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21 of 39trend toward ethnic separation becomes even more ap parent. Instead of 20 of 55 (or 36%) charters that were 15% or more White than their pub lic comparison school, the proportion increases to 20 of 47 (or 43%).Table 11 Difference in Percent White for Matched Pairs of Metro Phoenix Schools (n=55)Nearest Public School(s) Charter School % WhiteNo. Stu.% WhiteNo. Stu.Level Difference % White 12%138082%51EL70%25%245889%237MS-HS64%34%41989%74EL55%41%24895%281MS-HS54%43%91390%186EL-MS47%22%91667%137EL-MS45%25%251766%89HS41%56%75596%244EL40%43%91383%41EL40%22%101360%91EL-MS38%50%106483%113MS33%41%24873%40HS32%64%465790%752K1226%56%474982%57K1226%41%24866%190HS25%25%245850%10HS25%67%140487%226EL-MS20%11%335730%27HS19%52%135970%295HS18%76%122391%262HS15%75%60889%36EL14%25%245838%32HS13%76%37186%174EL10%76%86085%176EL9%85%108192%297EL-MS7%77%296383%75HS6%93%72098%83MS 5%a89%102993%109MS-HS 4%a80%492582%386K122%92%75893%126EL 1%a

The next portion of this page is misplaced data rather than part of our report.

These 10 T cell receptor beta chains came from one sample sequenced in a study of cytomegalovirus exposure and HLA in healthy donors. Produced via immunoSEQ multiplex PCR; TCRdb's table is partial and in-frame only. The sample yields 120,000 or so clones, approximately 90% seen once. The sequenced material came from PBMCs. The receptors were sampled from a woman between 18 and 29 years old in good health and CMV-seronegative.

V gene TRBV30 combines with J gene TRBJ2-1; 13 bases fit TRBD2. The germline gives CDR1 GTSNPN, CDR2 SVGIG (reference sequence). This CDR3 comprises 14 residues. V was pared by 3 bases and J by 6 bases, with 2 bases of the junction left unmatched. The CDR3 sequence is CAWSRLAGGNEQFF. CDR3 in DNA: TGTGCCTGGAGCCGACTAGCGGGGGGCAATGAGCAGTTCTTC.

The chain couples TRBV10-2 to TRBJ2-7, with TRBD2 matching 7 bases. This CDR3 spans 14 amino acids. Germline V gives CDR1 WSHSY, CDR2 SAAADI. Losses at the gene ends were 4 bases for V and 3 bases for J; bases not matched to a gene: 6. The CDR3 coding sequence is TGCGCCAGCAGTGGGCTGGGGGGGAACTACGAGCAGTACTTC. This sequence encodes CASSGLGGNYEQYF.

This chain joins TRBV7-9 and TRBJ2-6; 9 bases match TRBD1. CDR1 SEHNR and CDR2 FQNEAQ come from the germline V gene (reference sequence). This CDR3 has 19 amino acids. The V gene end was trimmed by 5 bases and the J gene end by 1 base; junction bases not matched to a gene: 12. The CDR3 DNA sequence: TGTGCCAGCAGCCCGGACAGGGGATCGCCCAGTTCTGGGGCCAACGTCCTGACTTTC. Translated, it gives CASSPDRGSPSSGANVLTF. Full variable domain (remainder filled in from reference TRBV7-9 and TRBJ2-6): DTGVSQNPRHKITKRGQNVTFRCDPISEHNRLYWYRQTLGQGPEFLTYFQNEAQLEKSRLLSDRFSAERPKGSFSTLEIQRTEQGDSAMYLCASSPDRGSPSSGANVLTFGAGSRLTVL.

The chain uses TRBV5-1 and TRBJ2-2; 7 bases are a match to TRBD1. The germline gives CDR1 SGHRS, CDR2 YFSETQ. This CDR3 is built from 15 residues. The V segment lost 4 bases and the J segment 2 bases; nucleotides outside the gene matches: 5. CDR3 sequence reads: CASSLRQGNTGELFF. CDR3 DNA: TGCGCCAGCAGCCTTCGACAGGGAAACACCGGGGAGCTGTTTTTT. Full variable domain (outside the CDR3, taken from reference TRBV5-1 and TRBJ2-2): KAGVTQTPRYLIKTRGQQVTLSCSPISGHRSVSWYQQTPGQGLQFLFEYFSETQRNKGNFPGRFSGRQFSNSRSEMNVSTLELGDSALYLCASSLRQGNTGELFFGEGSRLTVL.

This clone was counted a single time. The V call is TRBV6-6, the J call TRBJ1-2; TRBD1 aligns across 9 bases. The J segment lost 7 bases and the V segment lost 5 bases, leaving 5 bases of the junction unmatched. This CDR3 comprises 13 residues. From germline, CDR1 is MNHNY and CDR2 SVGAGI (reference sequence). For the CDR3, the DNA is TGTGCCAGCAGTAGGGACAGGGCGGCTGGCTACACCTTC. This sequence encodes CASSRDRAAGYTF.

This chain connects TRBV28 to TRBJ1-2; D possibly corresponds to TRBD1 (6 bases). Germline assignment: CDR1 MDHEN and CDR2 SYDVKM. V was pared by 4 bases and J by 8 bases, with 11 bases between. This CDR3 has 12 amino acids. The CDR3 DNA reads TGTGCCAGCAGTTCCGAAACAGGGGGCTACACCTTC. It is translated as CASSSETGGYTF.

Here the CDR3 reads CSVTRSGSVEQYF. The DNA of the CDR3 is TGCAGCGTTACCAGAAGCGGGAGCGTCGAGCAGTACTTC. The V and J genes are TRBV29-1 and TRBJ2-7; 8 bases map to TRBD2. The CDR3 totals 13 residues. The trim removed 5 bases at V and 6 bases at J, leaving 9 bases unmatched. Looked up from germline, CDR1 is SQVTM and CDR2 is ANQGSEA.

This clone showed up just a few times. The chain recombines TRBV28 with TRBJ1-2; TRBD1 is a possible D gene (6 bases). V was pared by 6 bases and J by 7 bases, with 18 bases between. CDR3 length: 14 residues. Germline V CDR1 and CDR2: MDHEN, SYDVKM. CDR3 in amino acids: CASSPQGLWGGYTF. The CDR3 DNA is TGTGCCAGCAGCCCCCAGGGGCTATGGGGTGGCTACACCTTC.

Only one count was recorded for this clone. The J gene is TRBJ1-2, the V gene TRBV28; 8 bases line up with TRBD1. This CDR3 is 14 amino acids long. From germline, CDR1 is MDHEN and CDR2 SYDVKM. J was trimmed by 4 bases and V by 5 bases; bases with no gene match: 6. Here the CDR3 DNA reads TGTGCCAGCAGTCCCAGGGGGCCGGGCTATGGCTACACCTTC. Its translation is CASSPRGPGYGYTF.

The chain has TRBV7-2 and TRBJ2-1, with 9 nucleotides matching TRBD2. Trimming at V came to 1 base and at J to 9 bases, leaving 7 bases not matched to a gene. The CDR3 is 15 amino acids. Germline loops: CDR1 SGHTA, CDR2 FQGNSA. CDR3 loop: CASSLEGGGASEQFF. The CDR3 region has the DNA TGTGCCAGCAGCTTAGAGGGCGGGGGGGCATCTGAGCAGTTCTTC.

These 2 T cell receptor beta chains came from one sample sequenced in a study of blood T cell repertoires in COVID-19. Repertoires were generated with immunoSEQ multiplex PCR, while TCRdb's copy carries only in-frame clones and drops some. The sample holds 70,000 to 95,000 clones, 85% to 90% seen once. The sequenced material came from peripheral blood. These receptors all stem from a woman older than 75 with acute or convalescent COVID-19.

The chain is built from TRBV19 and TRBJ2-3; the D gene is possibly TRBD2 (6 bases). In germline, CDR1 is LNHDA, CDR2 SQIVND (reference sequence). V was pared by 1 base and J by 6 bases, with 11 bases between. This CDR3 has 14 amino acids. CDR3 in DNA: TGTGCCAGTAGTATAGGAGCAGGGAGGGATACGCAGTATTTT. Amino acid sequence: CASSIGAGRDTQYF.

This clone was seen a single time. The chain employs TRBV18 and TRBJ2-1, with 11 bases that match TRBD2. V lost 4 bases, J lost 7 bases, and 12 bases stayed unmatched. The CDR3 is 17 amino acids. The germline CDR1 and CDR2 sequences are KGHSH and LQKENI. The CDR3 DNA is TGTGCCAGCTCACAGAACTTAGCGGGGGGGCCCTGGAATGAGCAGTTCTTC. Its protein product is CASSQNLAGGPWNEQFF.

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22 of 3993%138593%137EL-MS 0%a88%181388%455EL-MS0%84%190884%152EL-MS0% 1%3271%69EL0% 88%326187%175MS-HS-1% 3%7122%247K12-1% 25%251723%43HS-2%10%39457%381K12-3% 4%1701%270EL-MS-3% 93%74588%169EL -5%a68%81263%57EL-5%25%251720%125HS-5%93%283887%127MS-HS-6%80%76774%73EL-MS-6%88%69381%68MS -7%a88%49379%77EL-MS-9%84%85175%150EL-MS-9%89%88679%97EL-10%81%59171%115EL-MS-10%93%183182%100EL-MS -11%a93%71382%44EL -11%a83%108070%233HS-13%17%6234%269EL-MS-13%63%270646%81HS-17%90%518367%30K12-23%a Charter school located in 1995 census tract greate r than 90% White To examine these matched comparison data ye t another way, the schools were grouped into three categories: schools greater than or equal to 70% White, schools less than or equal to 30% White, and those schools falli ng in between (see Tables 12 and 13). Clearly, these data show charter schools are more W hite than the public comparison group. Twenty-six of the public schools were equal to or greater than 70% White, compared to 38 of the charter schools. That is, two -thirds of the charter schools in metropolitan Phoenix were predominantly White; less than half of the public schools were predominantly White. Described in terms of stu dents, 75% (6493/8676) of the students in metropolitan Phoenix charter schools we re in schools that were 70% or more White. In comparison, only 45% (39576/87439) of the students in the public comparison group were in schools 70% or more White. Lastly, looking at Table 13 in isolation, t he average sized charter school for the more integrated group (i.e., between 30% and 70% White) is well below half the average sized charter in either of the more segregated groups. Re lative to students in the public comparison schools, charter students were more like ly to be found in ethnically